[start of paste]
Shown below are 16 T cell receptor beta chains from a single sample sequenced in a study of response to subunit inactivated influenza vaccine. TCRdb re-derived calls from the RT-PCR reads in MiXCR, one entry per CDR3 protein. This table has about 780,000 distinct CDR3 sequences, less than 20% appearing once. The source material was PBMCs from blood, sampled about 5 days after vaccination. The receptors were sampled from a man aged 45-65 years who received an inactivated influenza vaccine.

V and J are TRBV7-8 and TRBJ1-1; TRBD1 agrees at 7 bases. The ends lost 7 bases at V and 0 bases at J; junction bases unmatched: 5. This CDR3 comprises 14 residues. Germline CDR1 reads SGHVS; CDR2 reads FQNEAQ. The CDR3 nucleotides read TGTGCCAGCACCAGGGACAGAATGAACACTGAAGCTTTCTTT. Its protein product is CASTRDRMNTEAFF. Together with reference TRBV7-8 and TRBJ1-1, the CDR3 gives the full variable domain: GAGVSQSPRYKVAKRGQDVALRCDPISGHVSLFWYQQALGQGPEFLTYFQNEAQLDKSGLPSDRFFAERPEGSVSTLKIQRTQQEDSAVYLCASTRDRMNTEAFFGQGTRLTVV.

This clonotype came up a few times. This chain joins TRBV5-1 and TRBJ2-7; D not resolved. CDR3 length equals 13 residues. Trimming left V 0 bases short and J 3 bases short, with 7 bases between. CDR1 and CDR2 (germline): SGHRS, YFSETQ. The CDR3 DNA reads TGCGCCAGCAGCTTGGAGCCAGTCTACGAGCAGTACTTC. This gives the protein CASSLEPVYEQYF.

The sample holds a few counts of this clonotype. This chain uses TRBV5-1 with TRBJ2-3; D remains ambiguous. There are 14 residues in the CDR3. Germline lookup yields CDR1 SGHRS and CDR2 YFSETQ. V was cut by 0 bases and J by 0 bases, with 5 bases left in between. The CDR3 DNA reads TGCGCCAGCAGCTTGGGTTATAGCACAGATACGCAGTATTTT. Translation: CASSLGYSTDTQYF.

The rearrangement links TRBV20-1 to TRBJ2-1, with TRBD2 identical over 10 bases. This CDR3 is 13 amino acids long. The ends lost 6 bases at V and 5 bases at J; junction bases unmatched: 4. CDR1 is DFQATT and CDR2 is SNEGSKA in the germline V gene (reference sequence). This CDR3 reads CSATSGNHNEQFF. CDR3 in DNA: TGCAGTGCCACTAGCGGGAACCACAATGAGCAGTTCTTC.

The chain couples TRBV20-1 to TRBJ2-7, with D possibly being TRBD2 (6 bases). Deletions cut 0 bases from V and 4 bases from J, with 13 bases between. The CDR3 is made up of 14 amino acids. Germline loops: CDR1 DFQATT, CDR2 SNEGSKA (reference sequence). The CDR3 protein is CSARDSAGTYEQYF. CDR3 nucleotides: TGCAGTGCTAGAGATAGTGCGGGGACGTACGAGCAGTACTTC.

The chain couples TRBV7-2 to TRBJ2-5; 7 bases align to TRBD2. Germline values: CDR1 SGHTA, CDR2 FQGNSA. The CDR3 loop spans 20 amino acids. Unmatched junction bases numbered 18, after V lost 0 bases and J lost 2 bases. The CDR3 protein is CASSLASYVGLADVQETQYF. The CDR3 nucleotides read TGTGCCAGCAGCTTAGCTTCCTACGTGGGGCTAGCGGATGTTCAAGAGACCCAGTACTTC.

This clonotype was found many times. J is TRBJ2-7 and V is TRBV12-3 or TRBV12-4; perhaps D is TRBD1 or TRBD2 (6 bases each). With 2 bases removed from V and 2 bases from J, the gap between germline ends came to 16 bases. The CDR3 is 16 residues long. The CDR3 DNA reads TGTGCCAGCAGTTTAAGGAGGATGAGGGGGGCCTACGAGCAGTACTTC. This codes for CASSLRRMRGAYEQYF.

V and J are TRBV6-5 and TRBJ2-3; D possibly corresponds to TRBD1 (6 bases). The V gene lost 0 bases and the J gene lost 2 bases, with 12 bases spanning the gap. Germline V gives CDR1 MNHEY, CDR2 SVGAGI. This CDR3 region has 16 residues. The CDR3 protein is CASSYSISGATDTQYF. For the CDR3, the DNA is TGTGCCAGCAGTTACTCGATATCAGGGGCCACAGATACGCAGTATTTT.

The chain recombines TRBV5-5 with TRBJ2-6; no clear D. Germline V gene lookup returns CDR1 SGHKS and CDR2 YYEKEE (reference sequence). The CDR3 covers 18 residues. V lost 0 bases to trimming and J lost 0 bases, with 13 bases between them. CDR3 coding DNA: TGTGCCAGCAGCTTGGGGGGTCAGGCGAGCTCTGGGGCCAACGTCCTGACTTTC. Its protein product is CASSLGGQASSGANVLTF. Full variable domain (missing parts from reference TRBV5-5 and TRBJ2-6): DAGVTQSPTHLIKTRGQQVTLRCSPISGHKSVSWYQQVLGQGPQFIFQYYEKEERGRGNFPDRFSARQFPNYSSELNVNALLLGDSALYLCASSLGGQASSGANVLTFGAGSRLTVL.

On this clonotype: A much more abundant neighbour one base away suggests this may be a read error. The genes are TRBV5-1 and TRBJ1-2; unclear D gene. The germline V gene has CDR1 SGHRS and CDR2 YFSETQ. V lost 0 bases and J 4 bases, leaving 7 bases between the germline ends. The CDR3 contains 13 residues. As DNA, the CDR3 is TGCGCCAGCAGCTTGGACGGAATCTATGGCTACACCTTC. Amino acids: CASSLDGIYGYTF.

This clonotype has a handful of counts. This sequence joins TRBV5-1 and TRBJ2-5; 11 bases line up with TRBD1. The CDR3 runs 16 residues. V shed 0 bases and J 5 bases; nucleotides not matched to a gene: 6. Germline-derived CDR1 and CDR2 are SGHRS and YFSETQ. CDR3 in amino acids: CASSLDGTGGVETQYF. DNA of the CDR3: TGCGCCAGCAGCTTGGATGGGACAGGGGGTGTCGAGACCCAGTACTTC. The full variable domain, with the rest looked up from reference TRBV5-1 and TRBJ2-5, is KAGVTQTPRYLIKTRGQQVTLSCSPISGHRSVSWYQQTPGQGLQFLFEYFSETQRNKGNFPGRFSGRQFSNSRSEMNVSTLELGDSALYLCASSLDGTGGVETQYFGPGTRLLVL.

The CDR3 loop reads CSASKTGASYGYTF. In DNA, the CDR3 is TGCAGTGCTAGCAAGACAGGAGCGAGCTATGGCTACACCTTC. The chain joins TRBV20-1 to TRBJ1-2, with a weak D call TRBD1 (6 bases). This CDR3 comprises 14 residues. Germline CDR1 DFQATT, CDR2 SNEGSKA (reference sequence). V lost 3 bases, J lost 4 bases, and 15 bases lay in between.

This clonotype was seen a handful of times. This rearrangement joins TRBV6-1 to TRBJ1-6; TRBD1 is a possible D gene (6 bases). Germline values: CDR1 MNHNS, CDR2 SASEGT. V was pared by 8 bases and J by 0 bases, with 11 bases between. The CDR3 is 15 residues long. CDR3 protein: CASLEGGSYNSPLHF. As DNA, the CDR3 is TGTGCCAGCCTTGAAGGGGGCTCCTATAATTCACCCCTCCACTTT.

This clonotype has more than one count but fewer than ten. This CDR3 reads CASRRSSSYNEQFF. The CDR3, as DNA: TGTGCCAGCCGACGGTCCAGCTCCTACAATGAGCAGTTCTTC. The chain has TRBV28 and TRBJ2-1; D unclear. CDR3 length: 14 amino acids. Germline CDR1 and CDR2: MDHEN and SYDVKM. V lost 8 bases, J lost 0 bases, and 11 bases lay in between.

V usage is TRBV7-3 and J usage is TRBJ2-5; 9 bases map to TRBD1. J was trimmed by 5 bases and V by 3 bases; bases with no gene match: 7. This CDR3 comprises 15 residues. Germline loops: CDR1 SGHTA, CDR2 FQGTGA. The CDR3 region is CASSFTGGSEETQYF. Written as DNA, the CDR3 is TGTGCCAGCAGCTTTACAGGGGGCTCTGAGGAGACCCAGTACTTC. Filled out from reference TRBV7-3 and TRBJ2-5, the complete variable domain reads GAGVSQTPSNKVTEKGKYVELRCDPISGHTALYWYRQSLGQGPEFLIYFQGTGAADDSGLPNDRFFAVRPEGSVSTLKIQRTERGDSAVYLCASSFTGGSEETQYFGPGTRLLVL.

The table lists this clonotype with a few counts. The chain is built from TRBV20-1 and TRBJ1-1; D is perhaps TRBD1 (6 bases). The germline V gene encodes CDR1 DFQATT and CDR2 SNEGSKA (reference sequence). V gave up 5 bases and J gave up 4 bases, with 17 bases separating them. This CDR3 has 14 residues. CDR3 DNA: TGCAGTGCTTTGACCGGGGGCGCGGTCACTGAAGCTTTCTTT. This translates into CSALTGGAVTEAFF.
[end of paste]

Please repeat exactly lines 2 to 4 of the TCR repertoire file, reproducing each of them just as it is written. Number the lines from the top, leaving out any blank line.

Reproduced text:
V and J are TRBV7-8 and TRBJ1-1; TRBD1 agrees at 7 bases. The ends lost 7 bases at V and 0 bases at J; junction bases unmatched: 5. This CDR3 comprises 14 residues. Germline CDR1 reads SGHVS; CDR2 reads FQNEAQ. The CDR3 nucleotides read TGTGCCAGCACCAGGGACAGAATGAACACTGAAGCTTTCTTT. Its protein product is CASTRDRMNTEAFF. Together with reference TRBV7-8 and TRBJ1-1, the CDR3 gives the full variable domain: GAGVSQSPRYKVAKRGQDVALRCDPISGHVSLFWYQQALGQGPEFLTYFQNEAQLDKSGLPSDRFFAERPEGSVSTLKIQRTQQEDSAVYLCASTRDRMNTEAFFGQGTRLTVV.

This clonotype came up a few times. This chain joins TRBV5-1 and TRBJ2-7; D not resolved. CDR3 length equals 13 residues. Trimming left V 0 bases short and J 3 bases short, with 7 bases between. CDR1 and CDR2 (germline): SGHRS, YFSETQ. The CDR3 DNA reads TGCGCCAGCAGCTTGGAGCCAGTCTACGAGCAGTACTTC. This gives the protein CASSLEPVYEQYF.

The sample holds a few counts of this clonotype. This chain uses TRBV5-1 with TRBJ2-3; D remains ambiguous. There are 14 residues in the CDR3. Germline lookup yields CDR1 SGHRS and CDR2 YFSETQ. V was cut by 0 bases and J by 0 bases, with 5 bases left in between. The CDR3 DNA reads TGCGCCAGCAGCTTGGGTTATAGCACAGATACGCAGTATTTT. Translation: CASSLGYSTDTQYF.